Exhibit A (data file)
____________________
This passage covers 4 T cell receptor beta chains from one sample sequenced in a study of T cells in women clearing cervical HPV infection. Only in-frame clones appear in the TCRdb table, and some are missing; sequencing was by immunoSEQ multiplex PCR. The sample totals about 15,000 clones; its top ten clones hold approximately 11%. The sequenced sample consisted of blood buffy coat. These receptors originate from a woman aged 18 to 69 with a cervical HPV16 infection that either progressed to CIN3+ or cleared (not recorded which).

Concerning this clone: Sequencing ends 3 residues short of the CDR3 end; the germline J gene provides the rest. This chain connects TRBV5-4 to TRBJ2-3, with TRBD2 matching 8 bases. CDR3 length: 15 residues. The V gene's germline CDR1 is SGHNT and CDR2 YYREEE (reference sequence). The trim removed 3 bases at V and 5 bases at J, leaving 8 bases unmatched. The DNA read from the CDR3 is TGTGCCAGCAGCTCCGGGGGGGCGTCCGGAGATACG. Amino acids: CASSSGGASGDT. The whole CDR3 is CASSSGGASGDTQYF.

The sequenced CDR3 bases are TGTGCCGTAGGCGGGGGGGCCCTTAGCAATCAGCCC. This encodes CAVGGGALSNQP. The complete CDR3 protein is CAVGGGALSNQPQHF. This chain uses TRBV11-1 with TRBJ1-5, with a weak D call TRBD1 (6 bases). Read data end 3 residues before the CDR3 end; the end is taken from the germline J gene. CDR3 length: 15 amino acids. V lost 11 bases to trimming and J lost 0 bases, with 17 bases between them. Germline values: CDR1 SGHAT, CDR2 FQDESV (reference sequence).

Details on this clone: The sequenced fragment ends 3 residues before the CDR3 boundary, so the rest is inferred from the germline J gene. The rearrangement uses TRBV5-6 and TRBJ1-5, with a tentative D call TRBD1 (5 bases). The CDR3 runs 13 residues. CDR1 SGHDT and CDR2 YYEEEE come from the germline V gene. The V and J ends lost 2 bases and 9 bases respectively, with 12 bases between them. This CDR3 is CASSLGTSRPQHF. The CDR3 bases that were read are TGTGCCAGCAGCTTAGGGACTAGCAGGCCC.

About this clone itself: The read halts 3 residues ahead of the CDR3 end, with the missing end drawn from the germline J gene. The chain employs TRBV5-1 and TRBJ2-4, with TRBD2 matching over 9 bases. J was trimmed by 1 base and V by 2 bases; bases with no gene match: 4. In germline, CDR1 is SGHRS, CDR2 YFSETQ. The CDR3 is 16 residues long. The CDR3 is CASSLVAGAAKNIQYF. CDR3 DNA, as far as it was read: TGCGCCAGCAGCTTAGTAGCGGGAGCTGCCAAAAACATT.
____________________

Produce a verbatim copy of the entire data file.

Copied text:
This passage covers 4 T cell receptor beta chains from one sample sequenced in a study of T cells in women clearing cervical HPV infection. Only in-frame clones appear in the TCRdb table, and some are missing; sequencing was by immunoSEQ multiplex PCR. The sample totals about 15,000 clones; its top ten clones hold approximately 11%. The sequenced sample consisted of blood buffy coat. These receptors originate from a woman aged 18 to 69 with a cervical HPV16 infection that either progressed to CIN3+ or cleared (not recorded which).

Concerning this clone: Sequencing ends 3 residues short of the CDR3 end; the germline J gene provides the rest. This chain connects TRBV5-4 to TRBJ2-3, with TRBD2 matching 8 bases. CDR3 length: 15 residues. The V gene's germline CDR1 is SGHNT and CDR2 YYREEE (reference sequence). The trim removed 3 bases at V and 5 bases at J, leaving 8 bases unmatched. The DNA read from the CDR3 is TGTGCCAGCAGCTCCGGGGGGGCGTCCGGAGATACG. Amino acids: CASSSGGASGDT. The whole CDR3 is CASSSGGASGDTQYF.

The sequenced CDR3 bases are TGTGCCGTAGGCGGGGGGGCCCTTAGCAATCAGCCC. This encodes CAVGGGALSNQP. The complete CDR3 protein is CAVGGGALSNQPQHF. This chain uses TRBV11-1 with TRBJ1-5, with a weak D call TRBD1 (6 bases). Read data end 3 residues before the CDR3 end; the end is taken from the germline J gene. CDR3 length: 15 amino acids. V lost 11 bases to trimming and J lost 0 bases, with 17 bases between them. Germline values: CDR1 SGHAT, CDR2 FQDESV (reference sequence).

Details on this clone: The sequenced fragment ends 3 residues before the CDR3 boundary, so the rest is inferred from the germline J gene. The rearrangement uses TRBV5-6 and TRBJ1-5, with a tentative D call TRBD1 (5 bases). The CDR3 runs 13 residues. CDR1 SGHDT and CDR2 YYEEEE come from the germline V gene. The V and J ends lost 2 bases and 9 bases respectively, with 12 bases between them. This CDR3 is CASSLGTSRPQHF. The CDR3 bases that were read are TGTGCCAGCAGCTTAGGGACTAGCAGGCCC.

About this clone itself: The read halts 3 residues ahead of the CDR3 end, with the missing end drawn from the germline J gene. The chain employs TRBV5-1 and TRBJ2-4, with TRBD2 matching over 9 bases. J was trimmed by 1 base and V by 2 bases; bases with no gene match: 4. In germline, CDR1 is SGHRS, CDR2 YFSETQ. The CDR3 is 16 residues long. The CDR3 is CASSLVAGAAKNIQYF. CDR3 DNA, as far as it was read: TGCGCCAGCAGCTTAGTAGCGGGAGCTGCCAAAAACATT.